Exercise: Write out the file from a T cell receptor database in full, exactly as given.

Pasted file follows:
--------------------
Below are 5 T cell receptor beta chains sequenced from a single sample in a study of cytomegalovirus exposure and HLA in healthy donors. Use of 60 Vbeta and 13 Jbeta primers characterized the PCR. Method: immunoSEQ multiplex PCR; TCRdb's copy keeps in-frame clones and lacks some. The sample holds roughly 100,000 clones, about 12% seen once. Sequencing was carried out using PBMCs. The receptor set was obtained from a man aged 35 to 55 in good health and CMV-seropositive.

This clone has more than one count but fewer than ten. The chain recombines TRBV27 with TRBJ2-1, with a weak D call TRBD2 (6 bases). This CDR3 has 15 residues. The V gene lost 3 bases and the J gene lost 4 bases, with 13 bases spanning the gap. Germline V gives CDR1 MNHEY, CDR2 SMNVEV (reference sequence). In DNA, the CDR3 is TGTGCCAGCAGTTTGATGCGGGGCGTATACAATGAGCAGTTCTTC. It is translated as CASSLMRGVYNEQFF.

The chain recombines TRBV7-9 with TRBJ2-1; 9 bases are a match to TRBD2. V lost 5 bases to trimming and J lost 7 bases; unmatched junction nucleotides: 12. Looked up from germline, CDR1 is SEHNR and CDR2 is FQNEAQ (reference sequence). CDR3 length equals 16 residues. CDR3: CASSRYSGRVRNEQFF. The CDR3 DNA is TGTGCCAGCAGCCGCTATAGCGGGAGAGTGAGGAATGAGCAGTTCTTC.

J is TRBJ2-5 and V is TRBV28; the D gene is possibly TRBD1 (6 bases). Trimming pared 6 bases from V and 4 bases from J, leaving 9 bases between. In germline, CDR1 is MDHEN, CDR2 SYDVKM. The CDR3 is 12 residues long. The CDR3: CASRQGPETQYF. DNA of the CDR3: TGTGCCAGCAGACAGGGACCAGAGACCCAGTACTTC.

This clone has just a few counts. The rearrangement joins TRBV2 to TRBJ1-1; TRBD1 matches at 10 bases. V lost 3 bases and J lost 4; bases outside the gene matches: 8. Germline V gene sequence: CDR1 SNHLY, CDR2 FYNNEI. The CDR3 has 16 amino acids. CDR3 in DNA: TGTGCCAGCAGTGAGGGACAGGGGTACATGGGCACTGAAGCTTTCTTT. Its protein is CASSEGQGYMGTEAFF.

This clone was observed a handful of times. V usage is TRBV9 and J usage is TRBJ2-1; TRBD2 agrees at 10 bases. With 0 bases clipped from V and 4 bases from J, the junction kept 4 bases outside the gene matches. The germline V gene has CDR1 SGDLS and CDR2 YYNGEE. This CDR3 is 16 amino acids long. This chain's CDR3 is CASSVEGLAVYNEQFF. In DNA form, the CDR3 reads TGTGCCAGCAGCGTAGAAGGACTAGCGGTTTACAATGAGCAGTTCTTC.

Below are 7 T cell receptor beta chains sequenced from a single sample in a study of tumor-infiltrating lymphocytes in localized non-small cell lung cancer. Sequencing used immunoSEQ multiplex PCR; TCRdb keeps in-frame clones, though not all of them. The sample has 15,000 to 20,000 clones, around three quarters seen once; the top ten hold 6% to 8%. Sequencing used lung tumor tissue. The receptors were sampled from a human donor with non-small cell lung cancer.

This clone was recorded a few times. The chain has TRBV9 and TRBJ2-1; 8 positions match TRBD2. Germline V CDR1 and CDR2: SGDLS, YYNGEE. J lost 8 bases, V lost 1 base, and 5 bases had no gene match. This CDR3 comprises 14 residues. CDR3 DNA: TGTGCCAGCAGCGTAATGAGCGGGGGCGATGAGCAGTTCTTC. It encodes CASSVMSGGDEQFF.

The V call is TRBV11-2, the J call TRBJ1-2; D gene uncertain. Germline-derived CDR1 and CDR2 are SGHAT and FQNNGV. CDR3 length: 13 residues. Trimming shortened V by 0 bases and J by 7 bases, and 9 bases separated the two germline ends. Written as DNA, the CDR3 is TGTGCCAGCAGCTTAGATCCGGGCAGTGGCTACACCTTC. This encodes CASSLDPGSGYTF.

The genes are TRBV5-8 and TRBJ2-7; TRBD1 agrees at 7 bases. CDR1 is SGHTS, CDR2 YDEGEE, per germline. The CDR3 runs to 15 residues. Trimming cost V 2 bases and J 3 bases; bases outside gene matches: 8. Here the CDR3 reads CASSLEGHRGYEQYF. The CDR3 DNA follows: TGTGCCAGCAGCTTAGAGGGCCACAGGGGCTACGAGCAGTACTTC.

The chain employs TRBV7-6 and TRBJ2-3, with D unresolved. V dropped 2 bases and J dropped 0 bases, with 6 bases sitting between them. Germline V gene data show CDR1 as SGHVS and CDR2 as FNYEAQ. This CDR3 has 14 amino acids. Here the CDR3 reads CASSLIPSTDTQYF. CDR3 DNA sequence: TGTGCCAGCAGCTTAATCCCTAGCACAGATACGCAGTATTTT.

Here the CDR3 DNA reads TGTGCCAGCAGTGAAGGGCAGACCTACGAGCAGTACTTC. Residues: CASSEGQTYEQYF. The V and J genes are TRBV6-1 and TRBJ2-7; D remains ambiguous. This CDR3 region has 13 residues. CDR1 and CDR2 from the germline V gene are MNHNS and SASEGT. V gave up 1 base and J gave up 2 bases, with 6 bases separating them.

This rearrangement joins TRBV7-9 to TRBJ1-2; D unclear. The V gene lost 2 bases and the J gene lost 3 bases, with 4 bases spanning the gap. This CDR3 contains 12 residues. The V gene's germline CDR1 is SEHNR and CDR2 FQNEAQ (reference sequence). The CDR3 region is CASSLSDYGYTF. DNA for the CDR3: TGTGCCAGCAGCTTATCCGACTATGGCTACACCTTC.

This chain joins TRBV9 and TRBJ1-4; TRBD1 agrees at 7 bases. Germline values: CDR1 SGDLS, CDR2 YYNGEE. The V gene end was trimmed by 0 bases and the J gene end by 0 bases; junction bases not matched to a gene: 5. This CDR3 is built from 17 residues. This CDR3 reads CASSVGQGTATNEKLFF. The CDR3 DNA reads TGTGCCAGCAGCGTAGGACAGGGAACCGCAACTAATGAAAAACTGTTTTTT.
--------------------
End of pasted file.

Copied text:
Below are 5 T cell receptor beta chains sequenced from a single sample in a study of cytomegalovirus exposure and HLA in healthy donors. Use of 60 Vbeta and 13 Jbeta primers characterized the PCR. Method: immunoSEQ multiplex PCR; TCRdb's copy keeps in-frame clones and lacks some. The sample holds roughly 100,000 clones, about 12% seen once. Sequencing was carried out using PBMCs. The receptor set was obtained from a man aged 35 to 55 in good health and CMV-seropositive.

This clone has more than one count but fewer than ten. The chain recombines TRBV27 with TRBJ2-1, with a weak D call TRBD2 (6 bases). This CDR3 has 15 residues. The V gene lost 3 bases and the J gene lost 4 bases, with 13 bases spanning the gap. Germline V gives CDR1 MNHEY, CDR2 SMNVEV (reference sequence). In DNA, the CDR3 is TGTGCCAGCAGTTTGATGCGGGGCGTATACAATGAGCAGTTCTTC. It is translated as CASSLMRGVYNEQFF.

The chain recombines TRBV7-9 with TRBJ2-1; 9 bases are a match to TRBD2. V lost 5 bases to trimming and J lost 7 bases; unmatched junction nucleotides: 12. Looked up from germline, CDR1 is SEHNR and CDR2 is FQNEAQ (reference sequence). CDR3 length equals 16 residues. CDR3: CASSRYSGRVRNEQFF. The CDR3 DNA is TGTGCCAGCAGCCGCTATAGCGGGAGAGTGAGGAATGAGCAGTTCTTC.

J is TRBJ2-5 and V is TRBV28; the D gene is possibly TRBD1 (6 bases). Trimming pared 6 bases from V and 4 bases from J, leaving 9 bases between. In germline, CDR1 is MDHEN, CDR2 SYDVKM. The CDR3 is 12 residues long. The CDR3: CASRQGPETQYF. DNA of the CDR3: TGTGCCAGCAGACAGGGACCAGAGACCCAGTACTTC.

This clone has just a few counts. The rearrangement joins TRBV2 to TRBJ1-1; TRBD1 matches at 10 bases. V lost 3 bases and J lost 4; bases outside the gene matches: 8. Germline V gene sequence: CDR1 SNHLY, CDR2 FYNNEI. The CDR3 has 16 amino acids. CDR3 in DNA: TGTGCCAGCAGTGAGGGACAGGGGTACATGGGCACTGAAGCTTTCTTT. Its protein is CASSEGQGYMGTEAFF.

This clone was observed a handful of times. V usage is TRBV9 and J usage is TRBJ2-1; TRBD2 agrees at 10 bases. With 0 bases clipped from V and 4 bases from J, the junction kept 4 bases outside the gene matches. The germline V gene has CDR1 SGDLS and CDR2 YYNGEE. This CDR3 is 16 amino acids long. This chain's CDR3 is CASSVEGLAVYNEQFF. In DNA form, the CDR3 reads TGTGCCAGCAGCGTAGAAGGACTAGCGGTTTACAATGAGCAGTTCTTC.

Below are 7 T cell receptor beta chains sequenced from a single sample in a study of tumor-infiltrating lymphocytes in localized non-small cell lung cancer. Sequencing used immunoSEQ multiplex PCR; TCRdb keeps in-frame clones, though not all of them. The sample has 15,000 to 20,000 clones, around three quarters seen once; the top ten hold 6% to 8%. Sequencing used lung tumor tissue. The receptors were sampled from a human donor with non-small cell lung cancer.

This clone was recorded a few times. The chain has TRBV9 and TRBJ2-1; 8 positions match TRBD2. Germline V CDR1 and CDR2: SGDLS, YYNGEE. J lost 8 bases, V lost 1 base, and 5 bases had no gene match. This CDR3 comprises 14 residues. CDR3 DNA: TGTGCCAGCAGCGTAATGAGCGGGGGCGATGAGCAGTTCTTC. It encodes CASSVMSGGDEQFF.

The V call is TRBV11-2, the J call TRBJ1-2; D gene uncertain. Germline-derived CDR1 and CDR2 are SGHAT and FQNNGV. CDR3 length: 13 residues. Trimming shortened V by 0 bases and J by 7 bases, and 9 bases separated the two germline ends. Written as DNA, the CDR3 is TGTGCCAGCAGCTTAGATCCGGGCAGTGGCTACACCTTC. This encodes CASSLDPGSGYTF.

The genes are TRBV5-8 and TRBJ2-7; TRBD1 agrees at 7 bases. CDR1 is SGHTS, CDR2 YDEGEE, per germline. The CDR3 runs to 15 residues. Trimming cost V 2 bases and J 3 bases; bases outside gene matches: 8. Here the CDR3 reads CASSLEGHRGYEQYF. The CDR3 DNA follows: TGTGCCAGCAGCTTAGAGGGCCACAGGGGCTACGAGCAGTACTTC.

The chain employs TRBV7-6 and TRBJ2-3, with D unresolved. V dropped 2 bases and J dropped 0 bases, with 6 bases sitting between them. Germline V gene data show CDR1 as SGHVS and CDR2 as FNYEAQ. This CDR3 has 14 amino acids. Here the CDR3 reads CASSLIPSTDTQYF. CDR3 DNA sequence: TGTGCCAGCAGCTTAATCCCTAGCACAGATACGCAGTATTTT.

Here the CDR3 DNA reads TGTGCCAGCAGTGAAGGGCAGACCTACGAGCAGTACTTC. Residues: CASSEGQTYEQYF. The V and J genes are TRBV6-1 and TRBJ2-7; D remains ambiguous. This CDR3 region has 13 residues. CDR1 and CDR2 from the germline V gene are MNHNS and SASEGT. V gave up 1 base and J gave up 2 bases, with 6 bases separating them.

This rearrangement joins TRBV7-9 to TRBJ1-2; D unclear. The V gene lost 2 bases and the J gene lost 3 bases, with 4 bases spanning the gap. This CDR3 contains 12 residues. The V gene's germline CDR1 is SEHNR and CDR2 FQNEAQ (reference sequence). The CDR3 region is CASSLSDYGYTF. DNA for the CDR3: TGTGCCAGCAGCTTATCCGACTATGGCTACACCTTC.

This chain joins TRBV9 and TRBJ1-4; TRBD1 agrees at 7 bases. Germline values: CDR1 SGDLS, CDR2 YYNGEE. The V gene end was trimmed by 0 bases and the J gene end by 0 bases; junction bases not matched to a gene: 5. This CDR3 is built from 17 residues. This CDR3 reads CASSVGQGTATNEKLFF. The CDR3 DNA reads TGTGCCAGCAGCGTAGGACAGGGAACCGCAACTAATGAAAAACTGTTTTTT.